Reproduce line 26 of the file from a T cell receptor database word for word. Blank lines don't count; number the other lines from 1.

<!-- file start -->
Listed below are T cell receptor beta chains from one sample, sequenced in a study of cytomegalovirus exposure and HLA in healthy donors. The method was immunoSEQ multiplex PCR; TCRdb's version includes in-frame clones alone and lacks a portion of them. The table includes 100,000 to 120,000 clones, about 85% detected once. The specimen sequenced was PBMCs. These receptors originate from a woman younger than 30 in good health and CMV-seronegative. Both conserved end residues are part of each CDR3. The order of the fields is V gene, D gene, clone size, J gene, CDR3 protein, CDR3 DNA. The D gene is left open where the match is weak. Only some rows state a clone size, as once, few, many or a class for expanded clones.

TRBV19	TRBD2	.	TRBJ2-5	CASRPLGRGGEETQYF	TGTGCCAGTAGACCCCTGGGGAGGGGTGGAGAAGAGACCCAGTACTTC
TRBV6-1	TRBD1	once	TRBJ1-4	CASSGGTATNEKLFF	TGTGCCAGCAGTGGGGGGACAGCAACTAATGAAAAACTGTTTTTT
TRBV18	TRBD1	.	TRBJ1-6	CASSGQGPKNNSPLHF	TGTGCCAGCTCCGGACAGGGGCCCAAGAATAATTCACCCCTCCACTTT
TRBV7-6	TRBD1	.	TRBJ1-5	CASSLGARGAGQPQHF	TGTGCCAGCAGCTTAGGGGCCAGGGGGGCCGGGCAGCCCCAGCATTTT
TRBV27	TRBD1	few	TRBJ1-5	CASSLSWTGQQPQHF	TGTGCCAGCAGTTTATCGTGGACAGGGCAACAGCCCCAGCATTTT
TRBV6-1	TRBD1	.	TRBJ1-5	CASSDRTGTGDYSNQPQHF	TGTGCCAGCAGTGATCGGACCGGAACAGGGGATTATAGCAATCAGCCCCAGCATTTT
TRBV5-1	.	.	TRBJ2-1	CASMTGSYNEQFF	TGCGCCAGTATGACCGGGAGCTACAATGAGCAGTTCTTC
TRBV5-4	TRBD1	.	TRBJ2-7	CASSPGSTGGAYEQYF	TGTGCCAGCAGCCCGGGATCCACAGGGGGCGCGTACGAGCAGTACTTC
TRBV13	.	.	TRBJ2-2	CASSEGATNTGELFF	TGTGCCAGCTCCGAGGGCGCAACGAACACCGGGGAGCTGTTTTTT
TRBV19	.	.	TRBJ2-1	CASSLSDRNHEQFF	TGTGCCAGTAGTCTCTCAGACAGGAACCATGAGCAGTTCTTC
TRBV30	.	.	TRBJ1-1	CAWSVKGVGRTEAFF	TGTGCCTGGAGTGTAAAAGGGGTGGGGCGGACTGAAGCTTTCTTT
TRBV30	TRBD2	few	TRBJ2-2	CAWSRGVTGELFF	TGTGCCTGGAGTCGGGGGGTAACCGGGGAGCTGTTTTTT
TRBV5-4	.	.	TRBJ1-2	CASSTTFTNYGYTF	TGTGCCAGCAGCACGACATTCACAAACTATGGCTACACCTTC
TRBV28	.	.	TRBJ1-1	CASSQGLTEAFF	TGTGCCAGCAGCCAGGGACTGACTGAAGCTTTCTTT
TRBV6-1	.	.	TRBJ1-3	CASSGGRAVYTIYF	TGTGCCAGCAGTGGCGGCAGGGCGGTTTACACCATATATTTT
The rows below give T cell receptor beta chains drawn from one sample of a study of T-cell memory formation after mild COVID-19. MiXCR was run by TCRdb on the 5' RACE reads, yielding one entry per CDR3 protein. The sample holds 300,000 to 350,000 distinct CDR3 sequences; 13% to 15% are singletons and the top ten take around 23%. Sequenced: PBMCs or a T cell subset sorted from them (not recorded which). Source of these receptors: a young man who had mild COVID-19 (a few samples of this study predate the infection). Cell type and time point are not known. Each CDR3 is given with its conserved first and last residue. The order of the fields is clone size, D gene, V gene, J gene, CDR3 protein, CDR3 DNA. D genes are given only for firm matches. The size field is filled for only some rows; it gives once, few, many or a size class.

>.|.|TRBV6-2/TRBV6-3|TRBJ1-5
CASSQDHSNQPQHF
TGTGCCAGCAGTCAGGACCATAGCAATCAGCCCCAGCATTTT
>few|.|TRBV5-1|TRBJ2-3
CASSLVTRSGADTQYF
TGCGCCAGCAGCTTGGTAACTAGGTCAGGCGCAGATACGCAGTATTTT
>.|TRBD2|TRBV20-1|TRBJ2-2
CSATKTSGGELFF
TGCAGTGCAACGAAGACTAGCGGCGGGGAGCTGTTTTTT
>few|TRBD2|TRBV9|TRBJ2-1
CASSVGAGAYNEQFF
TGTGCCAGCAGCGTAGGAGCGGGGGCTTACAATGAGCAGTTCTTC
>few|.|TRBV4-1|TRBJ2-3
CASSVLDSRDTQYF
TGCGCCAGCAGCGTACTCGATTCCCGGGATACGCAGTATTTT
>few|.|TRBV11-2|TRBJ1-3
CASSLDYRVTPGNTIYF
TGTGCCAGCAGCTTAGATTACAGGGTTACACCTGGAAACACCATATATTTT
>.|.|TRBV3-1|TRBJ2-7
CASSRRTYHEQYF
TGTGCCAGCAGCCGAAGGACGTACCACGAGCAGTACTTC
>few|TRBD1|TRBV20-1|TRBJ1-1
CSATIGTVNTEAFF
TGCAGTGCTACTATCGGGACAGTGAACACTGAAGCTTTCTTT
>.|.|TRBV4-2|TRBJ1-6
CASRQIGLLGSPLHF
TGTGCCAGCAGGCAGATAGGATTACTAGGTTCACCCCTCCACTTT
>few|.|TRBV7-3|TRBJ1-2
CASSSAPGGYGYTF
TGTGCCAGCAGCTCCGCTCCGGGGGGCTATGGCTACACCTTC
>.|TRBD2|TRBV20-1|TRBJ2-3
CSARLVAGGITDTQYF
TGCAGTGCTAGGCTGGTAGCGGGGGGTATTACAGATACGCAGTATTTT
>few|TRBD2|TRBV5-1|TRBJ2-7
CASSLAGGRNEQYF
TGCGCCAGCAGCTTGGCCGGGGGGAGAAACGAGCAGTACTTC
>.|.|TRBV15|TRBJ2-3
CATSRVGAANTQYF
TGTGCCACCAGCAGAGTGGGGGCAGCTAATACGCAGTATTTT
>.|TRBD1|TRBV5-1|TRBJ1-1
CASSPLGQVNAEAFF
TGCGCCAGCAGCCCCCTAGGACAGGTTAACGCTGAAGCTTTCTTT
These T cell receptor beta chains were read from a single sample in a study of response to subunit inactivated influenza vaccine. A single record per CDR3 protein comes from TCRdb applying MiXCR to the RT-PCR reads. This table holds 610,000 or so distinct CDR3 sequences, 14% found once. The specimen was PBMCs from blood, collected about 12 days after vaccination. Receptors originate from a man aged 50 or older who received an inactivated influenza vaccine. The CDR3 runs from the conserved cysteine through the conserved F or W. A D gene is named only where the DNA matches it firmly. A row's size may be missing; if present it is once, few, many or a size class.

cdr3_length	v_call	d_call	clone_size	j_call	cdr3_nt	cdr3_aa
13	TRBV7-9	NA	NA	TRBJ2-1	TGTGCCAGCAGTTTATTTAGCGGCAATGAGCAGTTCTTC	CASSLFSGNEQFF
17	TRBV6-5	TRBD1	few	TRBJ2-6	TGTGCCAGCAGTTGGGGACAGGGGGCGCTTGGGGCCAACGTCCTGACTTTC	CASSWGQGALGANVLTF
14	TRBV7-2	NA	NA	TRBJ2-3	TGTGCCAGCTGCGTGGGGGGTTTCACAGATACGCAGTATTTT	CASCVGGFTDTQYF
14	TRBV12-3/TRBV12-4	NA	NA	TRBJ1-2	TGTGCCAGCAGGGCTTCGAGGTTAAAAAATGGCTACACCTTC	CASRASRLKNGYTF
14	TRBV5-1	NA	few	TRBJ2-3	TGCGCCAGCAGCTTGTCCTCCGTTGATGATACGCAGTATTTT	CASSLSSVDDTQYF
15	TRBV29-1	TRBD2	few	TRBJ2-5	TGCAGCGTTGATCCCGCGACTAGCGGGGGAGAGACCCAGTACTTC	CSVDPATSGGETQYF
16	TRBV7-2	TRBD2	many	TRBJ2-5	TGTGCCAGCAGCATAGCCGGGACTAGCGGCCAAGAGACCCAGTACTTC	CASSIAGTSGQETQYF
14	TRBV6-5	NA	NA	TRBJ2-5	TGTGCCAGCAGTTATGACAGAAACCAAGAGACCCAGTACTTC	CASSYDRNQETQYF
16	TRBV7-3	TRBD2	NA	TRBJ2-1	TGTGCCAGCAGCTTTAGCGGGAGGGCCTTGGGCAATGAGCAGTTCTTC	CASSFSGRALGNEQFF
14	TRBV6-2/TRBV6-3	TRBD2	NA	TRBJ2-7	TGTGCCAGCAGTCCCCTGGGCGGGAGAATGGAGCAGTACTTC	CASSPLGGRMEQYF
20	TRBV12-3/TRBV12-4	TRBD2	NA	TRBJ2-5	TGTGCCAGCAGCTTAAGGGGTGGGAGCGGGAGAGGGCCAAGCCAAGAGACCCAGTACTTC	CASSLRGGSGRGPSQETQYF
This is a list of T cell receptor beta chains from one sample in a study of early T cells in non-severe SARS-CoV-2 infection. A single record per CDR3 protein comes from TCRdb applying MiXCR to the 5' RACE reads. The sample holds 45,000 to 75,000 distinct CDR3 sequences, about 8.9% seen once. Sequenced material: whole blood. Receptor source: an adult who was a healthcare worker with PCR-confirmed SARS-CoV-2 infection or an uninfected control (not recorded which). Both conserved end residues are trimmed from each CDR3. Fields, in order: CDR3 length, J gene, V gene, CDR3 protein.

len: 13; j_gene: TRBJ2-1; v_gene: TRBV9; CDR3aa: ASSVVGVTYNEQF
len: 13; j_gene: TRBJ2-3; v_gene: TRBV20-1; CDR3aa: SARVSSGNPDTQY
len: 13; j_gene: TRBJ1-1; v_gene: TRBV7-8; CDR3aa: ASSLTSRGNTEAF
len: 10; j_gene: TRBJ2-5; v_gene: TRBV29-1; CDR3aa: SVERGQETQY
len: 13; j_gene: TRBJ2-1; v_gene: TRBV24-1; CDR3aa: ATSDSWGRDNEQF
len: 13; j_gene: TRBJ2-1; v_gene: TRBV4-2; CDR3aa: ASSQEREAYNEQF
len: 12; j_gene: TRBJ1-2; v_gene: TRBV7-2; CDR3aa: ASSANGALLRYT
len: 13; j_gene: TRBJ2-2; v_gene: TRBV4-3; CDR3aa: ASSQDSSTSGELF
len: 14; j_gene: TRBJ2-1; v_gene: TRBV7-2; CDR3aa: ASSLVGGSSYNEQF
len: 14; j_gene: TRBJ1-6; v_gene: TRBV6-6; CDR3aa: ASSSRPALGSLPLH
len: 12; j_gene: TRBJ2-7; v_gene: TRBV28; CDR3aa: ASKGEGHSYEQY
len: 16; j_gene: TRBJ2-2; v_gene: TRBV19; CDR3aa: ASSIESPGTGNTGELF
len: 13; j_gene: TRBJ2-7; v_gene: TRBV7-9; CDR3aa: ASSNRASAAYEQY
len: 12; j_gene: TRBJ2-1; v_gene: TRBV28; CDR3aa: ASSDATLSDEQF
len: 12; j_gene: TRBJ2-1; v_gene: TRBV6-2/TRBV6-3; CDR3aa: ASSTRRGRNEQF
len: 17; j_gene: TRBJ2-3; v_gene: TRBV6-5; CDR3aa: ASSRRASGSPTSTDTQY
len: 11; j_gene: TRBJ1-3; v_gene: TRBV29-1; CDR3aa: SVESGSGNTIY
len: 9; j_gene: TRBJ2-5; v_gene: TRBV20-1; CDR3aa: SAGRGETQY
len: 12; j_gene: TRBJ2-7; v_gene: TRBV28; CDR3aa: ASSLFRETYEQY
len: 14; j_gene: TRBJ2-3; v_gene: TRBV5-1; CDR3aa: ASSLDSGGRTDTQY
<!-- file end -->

TGCAGTGCAACGAAGACTAGCGGCGGGGAGCTGTTTTTT